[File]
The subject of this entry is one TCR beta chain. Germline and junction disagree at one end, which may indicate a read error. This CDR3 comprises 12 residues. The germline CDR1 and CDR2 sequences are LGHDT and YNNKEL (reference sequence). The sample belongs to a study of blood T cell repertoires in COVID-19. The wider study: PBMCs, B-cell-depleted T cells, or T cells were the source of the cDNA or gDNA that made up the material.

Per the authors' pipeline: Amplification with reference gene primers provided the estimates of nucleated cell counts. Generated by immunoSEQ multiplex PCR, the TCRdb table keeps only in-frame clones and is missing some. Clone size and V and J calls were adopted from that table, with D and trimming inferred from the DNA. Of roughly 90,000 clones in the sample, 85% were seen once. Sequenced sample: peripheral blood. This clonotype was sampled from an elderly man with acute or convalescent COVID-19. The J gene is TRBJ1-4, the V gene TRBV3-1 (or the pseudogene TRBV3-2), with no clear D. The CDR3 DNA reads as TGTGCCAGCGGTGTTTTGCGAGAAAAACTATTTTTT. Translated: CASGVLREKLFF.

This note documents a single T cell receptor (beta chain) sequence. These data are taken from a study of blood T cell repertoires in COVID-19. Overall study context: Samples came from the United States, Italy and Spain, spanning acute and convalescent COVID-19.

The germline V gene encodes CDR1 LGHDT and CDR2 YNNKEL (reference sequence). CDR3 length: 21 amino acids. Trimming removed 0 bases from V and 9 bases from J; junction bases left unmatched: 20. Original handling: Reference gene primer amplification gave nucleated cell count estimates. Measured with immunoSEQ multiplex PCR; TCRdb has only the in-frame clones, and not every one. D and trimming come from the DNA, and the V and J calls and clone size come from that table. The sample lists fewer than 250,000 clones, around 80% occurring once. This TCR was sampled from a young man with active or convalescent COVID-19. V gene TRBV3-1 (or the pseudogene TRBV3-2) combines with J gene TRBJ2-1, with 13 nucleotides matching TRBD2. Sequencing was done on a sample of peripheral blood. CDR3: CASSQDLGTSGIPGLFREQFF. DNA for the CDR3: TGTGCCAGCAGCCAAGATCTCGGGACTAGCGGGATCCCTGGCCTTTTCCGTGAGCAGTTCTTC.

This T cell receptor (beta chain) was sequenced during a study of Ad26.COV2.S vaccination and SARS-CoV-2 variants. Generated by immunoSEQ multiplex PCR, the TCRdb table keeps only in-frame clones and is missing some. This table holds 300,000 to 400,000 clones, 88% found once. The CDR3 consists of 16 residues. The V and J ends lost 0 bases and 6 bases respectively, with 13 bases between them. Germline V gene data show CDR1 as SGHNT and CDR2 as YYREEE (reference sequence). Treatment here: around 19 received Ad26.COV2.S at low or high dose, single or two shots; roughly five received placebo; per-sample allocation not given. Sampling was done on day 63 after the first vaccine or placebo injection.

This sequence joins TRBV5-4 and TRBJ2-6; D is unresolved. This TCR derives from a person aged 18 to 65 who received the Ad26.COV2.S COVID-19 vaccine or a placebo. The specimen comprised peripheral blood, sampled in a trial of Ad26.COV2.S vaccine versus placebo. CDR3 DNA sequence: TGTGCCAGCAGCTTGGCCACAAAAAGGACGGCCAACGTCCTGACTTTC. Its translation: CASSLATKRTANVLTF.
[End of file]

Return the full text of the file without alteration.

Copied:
The subject of this entry is one TCR beta chain. Germline and junction disagree at one end, which may indicate a read error. This CDR3 comprises 12 residues. The germline CDR1 and CDR2 sequences are LGHDT and YNNKEL (reference sequence). The sample belongs to a study of blood T cell repertoires in COVID-19. The wider study: PBMCs, B-cell-depleted T cells, or T cells were the source of the cDNA or gDNA that made up the material.

Per the authors' pipeline: Amplification with reference gene primers provided the estimates of nucleated cell counts. Generated by immunoSEQ multiplex PCR, the TCRdb table keeps only in-frame clones and is missing some. Clone size and V and J calls were adopted from that table, with D and trimming inferred from the DNA. Of roughly 90,000 clones in the sample, 85% were seen once. Sequenced sample: peripheral blood. This clonotype was sampled from an elderly man with acute or convalescent COVID-19. The J gene is TRBJ1-4, the V gene TRBV3-1 (or the pseudogene TRBV3-2), with no clear D. The CDR3 DNA reads as TGTGCCAGCGGTGTTTTGCGAGAAAAACTATTTTTT. Translated: CASGVLREKLFF.

This note documents a single T cell receptor (beta chain) sequence. These data are taken from a study of blood T cell repertoires in COVID-19. Overall study context: Samples came from the United States, Italy and Spain, spanning acute and convalescent COVID-19.

The germline V gene encodes CDR1 LGHDT and CDR2 YNNKEL (reference sequence). CDR3 length: 21 amino acids. Trimming removed 0 bases from V and 9 bases from J; junction bases left unmatched: 20. Original handling: Reference gene primer amplification gave nucleated cell count estimates. Measured with immunoSEQ multiplex PCR; TCRdb has only the in-frame clones, and not every one. D and trimming come from the DNA, and the V and J calls and clone size come from that table. The sample lists fewer than 250,000 clones, around 80% occurring once. This TCR was sampled from a young man with active or convalescent COVID-19. V gene TRBV3-1 (or the pseudogene TRBV3-2) combines with J gene TRBJ2-1, with 13 nucleotides matching TRBD2. Sequencing was done on a sample of peripheral blood. CDR3: CASSQDLGTSGIPGLFREQFF. DNA for the CDR3: TGTGCCAGCAGCCAAGATCTCGGGACTAGCGGGATCCCTGGCCTTTTCCGTGAGCAGTTCTTC.

This T cell receptor (beta chain) was sequenced during a study of Ad26.COV2.S vaccination and SARS-CoV-2 variants. Generated by immunoSEQ multiplex PCR, the TCRdb table keeps only in-frame clones and is missing some. This table holds 300,000 to 400,000 clones, 88% found once. The CDR3 consists of 16 residues. The V and J ends lost 0 bases and 6 bases respectively, with 13 bases between them. Germline V gene data show CDR1 as SGHNT and CDR2 as YYREEE (reference sequence). Treatment here: around 19 received Ad26.COV2.S at low or high dose, single or two shots; roughly five received placebo; per-sample allocation not given. Sampling was done on day 63 after the first vaccine or placebo injection.

This sequence joins TRBV5-4 and TRBJ2-6; D is unresolved. This TCR derives from a person aged 18 to 65 who received the Ad26.COV2.S COVID-19 vaccine or a placebo. The specimen comprised peripheral blood, sampled in a trial of Ad26.COV2.S vaccine versus placebo. CDR3 DNA sequence: TGTGCCAGCAGCTTGGCCACAAAAAGGACGGCCAACGTCCTGACTTTC. Its translation: CASSLATKRTANVLTF.